Five-Axis Machining Centers

Besides the linear axes X, Y and Z, Five-Axis Machining Centers also move in two rotary axes, often identified as A and B. The rotary axes tilt the tool with respect to the part. Physically, it can be either the tool that tilts or the part that tilts. True five-axis machining uses these axes to smoothly follow a contoured surface. This type of machining has long been important in the aerospace industry, where machined parts follow the aerodynamic forms of aircraft. Some machines move the rotary axes only to position the tool or work outside of the cut. A machine capable of this “3+2” machining often can reach all of the machined features of the part in a single setup. 
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The 2016 Capital Spending Survey

The machine tool market bottomed in the summer of 2016, but will continue to rebound in 2017 as shops invest in technology for unattended operation.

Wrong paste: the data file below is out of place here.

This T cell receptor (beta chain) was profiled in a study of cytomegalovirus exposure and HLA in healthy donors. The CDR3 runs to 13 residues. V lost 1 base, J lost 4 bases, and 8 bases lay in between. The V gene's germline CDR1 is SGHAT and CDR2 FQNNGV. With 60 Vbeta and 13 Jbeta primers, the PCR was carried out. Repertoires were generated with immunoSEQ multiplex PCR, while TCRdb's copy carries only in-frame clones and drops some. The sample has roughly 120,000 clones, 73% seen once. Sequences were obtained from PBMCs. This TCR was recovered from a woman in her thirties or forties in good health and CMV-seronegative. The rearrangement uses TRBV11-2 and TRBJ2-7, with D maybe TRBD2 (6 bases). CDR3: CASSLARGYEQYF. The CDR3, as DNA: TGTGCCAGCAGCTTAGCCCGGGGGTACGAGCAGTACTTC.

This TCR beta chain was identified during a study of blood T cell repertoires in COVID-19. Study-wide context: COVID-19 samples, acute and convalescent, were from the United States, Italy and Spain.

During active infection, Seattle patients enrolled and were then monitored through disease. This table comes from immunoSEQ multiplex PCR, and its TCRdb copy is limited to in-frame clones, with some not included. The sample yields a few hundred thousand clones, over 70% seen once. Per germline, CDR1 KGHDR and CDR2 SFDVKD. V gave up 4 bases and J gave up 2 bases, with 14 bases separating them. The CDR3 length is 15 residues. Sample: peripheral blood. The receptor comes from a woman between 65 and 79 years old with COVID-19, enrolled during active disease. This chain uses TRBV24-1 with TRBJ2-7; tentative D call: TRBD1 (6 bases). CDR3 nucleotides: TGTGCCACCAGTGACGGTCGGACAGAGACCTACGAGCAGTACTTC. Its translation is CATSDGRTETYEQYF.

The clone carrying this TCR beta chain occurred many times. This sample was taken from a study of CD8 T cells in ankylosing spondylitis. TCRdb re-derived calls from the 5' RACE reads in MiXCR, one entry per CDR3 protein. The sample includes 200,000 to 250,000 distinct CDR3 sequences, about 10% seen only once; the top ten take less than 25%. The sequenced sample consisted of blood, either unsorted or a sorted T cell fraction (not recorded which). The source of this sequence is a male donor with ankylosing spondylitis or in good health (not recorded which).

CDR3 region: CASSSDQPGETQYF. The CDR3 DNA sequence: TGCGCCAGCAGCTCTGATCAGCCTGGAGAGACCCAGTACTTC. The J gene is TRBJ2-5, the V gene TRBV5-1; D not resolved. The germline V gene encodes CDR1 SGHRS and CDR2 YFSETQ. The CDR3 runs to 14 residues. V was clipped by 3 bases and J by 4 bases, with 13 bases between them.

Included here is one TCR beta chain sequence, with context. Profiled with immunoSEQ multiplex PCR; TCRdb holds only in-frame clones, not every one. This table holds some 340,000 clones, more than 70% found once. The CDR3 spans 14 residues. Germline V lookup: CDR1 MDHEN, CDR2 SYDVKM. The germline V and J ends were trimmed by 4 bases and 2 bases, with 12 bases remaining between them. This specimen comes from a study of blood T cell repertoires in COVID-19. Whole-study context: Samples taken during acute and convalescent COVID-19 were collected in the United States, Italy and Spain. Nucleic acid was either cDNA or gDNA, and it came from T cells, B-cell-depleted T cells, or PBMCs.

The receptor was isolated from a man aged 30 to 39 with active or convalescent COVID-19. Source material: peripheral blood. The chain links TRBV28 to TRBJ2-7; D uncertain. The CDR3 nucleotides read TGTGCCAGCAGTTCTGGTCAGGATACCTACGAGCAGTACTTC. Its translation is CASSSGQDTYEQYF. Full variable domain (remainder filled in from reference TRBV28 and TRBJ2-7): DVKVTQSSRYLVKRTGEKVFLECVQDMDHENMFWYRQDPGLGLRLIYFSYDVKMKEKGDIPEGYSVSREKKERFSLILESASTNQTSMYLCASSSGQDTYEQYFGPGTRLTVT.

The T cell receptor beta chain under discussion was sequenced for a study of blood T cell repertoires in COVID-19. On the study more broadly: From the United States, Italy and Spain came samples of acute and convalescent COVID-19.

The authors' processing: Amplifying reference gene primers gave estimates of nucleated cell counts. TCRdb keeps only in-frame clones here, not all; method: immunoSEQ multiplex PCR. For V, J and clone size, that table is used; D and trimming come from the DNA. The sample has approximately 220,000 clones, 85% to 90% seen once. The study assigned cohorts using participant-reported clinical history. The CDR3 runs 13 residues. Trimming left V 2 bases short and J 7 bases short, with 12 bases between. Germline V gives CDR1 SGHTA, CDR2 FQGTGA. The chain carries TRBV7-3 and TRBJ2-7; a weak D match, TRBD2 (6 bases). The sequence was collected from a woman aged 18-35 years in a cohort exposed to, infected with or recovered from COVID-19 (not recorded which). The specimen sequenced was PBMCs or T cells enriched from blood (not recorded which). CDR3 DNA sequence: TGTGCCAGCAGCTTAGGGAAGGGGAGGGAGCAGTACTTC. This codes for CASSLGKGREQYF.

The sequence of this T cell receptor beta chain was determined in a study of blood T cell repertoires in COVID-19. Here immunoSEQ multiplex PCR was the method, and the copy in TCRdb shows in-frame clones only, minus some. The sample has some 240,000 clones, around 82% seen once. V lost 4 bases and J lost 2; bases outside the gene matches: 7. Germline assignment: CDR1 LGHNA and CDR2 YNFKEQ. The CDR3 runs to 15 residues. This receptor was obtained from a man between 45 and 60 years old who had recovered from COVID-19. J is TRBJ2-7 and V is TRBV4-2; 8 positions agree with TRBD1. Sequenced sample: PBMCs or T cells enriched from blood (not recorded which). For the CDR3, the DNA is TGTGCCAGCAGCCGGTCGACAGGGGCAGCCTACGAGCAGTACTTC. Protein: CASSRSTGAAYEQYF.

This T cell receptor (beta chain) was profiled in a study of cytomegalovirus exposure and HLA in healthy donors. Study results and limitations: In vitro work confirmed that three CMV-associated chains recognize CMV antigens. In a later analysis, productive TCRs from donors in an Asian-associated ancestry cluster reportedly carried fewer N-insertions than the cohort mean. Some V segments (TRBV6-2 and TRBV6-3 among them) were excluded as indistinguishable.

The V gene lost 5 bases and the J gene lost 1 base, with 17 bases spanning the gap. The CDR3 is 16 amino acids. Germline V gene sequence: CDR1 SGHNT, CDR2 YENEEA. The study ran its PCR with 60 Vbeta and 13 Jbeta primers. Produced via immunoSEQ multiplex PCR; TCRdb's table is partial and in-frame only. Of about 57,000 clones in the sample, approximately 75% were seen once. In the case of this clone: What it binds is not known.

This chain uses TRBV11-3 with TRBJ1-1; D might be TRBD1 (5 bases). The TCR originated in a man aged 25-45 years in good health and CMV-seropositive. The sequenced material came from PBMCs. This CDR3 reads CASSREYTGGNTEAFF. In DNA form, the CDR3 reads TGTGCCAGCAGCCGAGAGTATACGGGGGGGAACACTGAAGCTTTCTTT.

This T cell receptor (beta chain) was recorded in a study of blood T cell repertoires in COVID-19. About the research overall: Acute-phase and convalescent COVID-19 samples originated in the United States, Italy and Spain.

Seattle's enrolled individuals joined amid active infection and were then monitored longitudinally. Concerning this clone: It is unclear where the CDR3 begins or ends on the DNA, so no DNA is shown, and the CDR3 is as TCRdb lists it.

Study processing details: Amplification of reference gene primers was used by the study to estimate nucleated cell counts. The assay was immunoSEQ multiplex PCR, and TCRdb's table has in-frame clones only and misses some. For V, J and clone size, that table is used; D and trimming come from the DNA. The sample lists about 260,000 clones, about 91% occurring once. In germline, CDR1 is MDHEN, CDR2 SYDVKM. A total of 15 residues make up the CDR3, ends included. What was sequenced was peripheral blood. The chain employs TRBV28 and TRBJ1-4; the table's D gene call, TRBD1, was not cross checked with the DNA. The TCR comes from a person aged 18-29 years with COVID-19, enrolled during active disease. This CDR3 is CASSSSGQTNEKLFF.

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Equipped for Composites

What machine tool features make sense for composites? A shop machining critical aircraft parts in both metal and composites describes the key features of the machine it bought with an eye toward CFRP.
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Five-Axis HMC’s Solid Machine Base Enables Tough Cutting of Exotic Metals

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